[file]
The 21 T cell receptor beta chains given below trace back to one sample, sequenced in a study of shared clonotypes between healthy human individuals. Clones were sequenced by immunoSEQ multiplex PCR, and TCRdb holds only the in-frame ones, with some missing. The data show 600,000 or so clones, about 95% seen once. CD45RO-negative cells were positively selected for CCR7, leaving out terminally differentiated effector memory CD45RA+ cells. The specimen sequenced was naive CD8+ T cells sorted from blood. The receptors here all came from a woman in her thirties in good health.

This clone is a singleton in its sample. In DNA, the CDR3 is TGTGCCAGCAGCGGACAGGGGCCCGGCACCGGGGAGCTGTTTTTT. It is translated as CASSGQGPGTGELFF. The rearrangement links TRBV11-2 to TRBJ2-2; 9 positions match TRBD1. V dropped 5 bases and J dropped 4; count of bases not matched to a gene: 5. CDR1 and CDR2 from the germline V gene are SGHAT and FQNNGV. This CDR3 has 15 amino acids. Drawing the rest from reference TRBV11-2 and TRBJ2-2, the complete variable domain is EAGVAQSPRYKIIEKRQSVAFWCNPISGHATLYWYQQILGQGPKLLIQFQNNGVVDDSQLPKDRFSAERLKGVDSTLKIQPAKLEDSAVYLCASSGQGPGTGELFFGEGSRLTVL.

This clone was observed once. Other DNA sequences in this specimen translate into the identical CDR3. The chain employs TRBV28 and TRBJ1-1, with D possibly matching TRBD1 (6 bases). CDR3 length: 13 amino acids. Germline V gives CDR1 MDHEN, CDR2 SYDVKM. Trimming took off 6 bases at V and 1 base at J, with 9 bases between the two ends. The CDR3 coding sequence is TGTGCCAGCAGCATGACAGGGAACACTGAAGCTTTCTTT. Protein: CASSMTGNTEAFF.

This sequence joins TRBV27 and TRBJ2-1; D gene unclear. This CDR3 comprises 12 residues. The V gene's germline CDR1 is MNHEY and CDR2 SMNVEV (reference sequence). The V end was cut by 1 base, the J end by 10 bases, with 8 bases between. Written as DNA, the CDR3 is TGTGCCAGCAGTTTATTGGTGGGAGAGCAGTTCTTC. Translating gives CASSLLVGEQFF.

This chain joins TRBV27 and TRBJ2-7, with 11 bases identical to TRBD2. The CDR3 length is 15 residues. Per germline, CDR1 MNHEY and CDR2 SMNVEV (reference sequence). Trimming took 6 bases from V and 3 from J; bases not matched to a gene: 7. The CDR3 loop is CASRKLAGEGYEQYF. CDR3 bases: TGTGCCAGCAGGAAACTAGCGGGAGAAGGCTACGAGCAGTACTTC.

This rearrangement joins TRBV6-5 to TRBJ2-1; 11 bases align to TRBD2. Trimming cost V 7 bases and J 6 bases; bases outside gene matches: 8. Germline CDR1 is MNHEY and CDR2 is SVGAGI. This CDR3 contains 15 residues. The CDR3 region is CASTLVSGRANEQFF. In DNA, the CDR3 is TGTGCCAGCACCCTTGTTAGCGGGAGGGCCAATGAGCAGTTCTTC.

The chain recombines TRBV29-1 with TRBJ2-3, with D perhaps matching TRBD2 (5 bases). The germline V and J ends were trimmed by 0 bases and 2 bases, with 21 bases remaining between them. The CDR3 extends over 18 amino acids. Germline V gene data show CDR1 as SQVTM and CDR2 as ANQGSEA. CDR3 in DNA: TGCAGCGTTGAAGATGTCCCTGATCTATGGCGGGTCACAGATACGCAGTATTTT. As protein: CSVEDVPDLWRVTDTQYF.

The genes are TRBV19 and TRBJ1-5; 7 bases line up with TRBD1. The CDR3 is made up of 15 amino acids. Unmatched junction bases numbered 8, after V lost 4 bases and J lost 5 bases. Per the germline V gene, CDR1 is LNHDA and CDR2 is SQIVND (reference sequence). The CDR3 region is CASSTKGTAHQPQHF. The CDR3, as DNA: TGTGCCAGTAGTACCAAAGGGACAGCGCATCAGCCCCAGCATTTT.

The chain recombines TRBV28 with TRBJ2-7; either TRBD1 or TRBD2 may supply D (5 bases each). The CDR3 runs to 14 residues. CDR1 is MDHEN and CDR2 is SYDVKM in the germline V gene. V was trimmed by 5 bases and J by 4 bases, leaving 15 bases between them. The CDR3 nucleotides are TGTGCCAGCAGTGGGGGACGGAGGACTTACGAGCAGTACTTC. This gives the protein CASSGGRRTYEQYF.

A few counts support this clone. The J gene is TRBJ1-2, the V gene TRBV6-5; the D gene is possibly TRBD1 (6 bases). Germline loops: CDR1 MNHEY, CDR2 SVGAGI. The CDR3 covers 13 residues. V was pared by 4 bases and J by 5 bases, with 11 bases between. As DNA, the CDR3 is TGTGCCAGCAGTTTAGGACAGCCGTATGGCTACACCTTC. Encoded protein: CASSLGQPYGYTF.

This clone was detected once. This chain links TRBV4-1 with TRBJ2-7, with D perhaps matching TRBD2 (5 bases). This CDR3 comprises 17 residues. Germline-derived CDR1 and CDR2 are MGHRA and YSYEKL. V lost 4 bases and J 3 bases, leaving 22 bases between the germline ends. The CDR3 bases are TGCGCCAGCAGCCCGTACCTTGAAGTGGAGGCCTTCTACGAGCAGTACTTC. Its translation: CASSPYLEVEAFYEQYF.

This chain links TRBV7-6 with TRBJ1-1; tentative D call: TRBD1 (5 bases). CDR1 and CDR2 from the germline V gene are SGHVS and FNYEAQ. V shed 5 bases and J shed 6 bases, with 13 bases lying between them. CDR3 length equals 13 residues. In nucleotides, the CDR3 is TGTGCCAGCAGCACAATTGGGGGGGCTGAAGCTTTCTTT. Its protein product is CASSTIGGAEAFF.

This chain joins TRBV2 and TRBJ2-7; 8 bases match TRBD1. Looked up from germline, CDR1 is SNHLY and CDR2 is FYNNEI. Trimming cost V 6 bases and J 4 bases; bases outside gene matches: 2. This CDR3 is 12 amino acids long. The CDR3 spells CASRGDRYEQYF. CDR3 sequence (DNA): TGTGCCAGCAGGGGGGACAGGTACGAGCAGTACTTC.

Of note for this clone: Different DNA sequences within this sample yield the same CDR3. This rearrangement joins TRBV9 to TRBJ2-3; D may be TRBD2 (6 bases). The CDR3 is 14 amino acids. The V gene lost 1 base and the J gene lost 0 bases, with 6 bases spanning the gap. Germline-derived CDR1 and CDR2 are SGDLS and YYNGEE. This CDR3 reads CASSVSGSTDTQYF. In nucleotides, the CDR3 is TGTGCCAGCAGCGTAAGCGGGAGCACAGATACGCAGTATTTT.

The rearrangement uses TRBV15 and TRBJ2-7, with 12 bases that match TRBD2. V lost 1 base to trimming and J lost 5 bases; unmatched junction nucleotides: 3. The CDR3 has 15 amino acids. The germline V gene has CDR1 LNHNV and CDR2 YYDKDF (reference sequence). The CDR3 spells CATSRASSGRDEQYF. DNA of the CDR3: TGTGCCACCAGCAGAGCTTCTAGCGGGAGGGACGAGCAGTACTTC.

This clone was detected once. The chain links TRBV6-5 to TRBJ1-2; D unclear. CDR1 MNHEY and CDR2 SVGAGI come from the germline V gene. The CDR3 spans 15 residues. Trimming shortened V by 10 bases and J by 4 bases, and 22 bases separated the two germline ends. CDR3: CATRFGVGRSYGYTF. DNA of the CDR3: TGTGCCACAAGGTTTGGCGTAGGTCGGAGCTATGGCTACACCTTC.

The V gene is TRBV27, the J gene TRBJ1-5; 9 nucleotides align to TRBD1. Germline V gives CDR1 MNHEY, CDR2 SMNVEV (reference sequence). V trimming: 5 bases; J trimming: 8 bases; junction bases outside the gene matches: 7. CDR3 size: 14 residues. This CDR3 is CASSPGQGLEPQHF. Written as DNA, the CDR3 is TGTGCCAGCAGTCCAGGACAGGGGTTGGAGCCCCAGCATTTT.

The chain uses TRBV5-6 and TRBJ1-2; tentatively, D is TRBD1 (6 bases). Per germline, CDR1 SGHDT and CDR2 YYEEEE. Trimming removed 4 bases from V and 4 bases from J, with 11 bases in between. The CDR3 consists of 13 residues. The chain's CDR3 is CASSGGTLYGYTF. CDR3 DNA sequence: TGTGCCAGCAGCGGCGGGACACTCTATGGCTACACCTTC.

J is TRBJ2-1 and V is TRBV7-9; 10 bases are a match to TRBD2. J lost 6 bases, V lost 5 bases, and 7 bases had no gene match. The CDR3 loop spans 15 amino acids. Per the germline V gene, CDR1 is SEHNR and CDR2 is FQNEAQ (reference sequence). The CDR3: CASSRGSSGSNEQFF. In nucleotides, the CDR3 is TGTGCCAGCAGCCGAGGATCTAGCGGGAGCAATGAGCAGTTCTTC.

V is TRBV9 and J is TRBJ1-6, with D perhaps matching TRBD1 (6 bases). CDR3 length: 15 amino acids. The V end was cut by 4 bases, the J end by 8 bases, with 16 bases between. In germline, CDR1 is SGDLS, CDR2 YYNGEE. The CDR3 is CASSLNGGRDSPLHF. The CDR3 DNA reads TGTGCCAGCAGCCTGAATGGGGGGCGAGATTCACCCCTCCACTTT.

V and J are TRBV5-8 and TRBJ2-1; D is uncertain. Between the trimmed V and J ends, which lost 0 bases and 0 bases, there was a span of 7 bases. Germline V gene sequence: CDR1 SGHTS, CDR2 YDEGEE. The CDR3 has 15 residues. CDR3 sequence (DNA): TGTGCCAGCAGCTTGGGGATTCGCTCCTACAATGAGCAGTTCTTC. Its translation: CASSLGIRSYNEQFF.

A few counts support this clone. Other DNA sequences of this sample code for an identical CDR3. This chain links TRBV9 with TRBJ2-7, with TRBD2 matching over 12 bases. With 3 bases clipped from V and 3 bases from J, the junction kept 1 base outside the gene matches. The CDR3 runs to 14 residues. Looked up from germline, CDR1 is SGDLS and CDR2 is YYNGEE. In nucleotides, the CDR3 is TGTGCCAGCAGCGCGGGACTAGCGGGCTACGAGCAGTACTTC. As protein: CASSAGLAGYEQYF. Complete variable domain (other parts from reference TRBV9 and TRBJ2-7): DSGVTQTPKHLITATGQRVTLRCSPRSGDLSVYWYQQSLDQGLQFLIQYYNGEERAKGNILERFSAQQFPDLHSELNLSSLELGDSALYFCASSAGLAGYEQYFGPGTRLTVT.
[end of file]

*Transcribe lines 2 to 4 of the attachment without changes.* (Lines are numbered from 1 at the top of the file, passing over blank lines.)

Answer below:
This clone is a singleton in its sample. In DNA, the CDR3 is TGTGCCAGCAGCGGACAGGGGCCCGGCACCGGGGAGCTGTTTTTT. It is translated as CASSGQGPGTGELFF. The rearrangement links TRBV11-2 to TRBJ2-2; 9 positions match TRBD1. V dropped 5 bases and J dropped 4; count of bases not matched to a gene: 5. CDR1 and CDR2 from the germline V gene are SGHAT and FQNNGV. This CDR3 has 15 amino acids. Drawing the rest from reference TRBV11-2 and TRBJ2-2, the complete variable domain is EAGVAQSPRYKIIEKRQSVAFWCNPISGHATLYWYQQILGQGPKLLIQFQNNGVVDDSQLPKDRFSAERLKGVDSTLKIQPAKLEDSAVYLCASSGQGPGTGELFFGEGSRLTVL.

This clone was observed once. Other DNA sequences in this specimen translate into the identical CDR3. The chain employs TRBV28 and TRBJ1-1, with D possibly matching TRBD1 (6 bases). CDR3 length: 13 amino acids. Germline V gives CDR1 MDHEN, CDR2 SYDVKM. Trimming took off 6 bases at V and 1 base at J, with 9 bases between the two ends. The CDR3 coding sequence is TGTGCCAGCAGCATGACAGGGAACACTGAAGCTTTCTTT. Protein: CASSMTGNTEAFF.

This sequence joins TRBV27 and TRBJ2-1; D gene unclear. This CDR3 comprises 12 residues. The V gene's germline CDR1 is MNHEY and CDR2 SMNVEV (reference sequence). The V end was cut by 1 base, the J end by 10 bases, with 8 bases between. Written as DNA, the CDR3 is TGTGCCAGCAGTTTATTGGTGGGAGAGCAGTTCTTC. Translating gives CASSLLVGEQFF.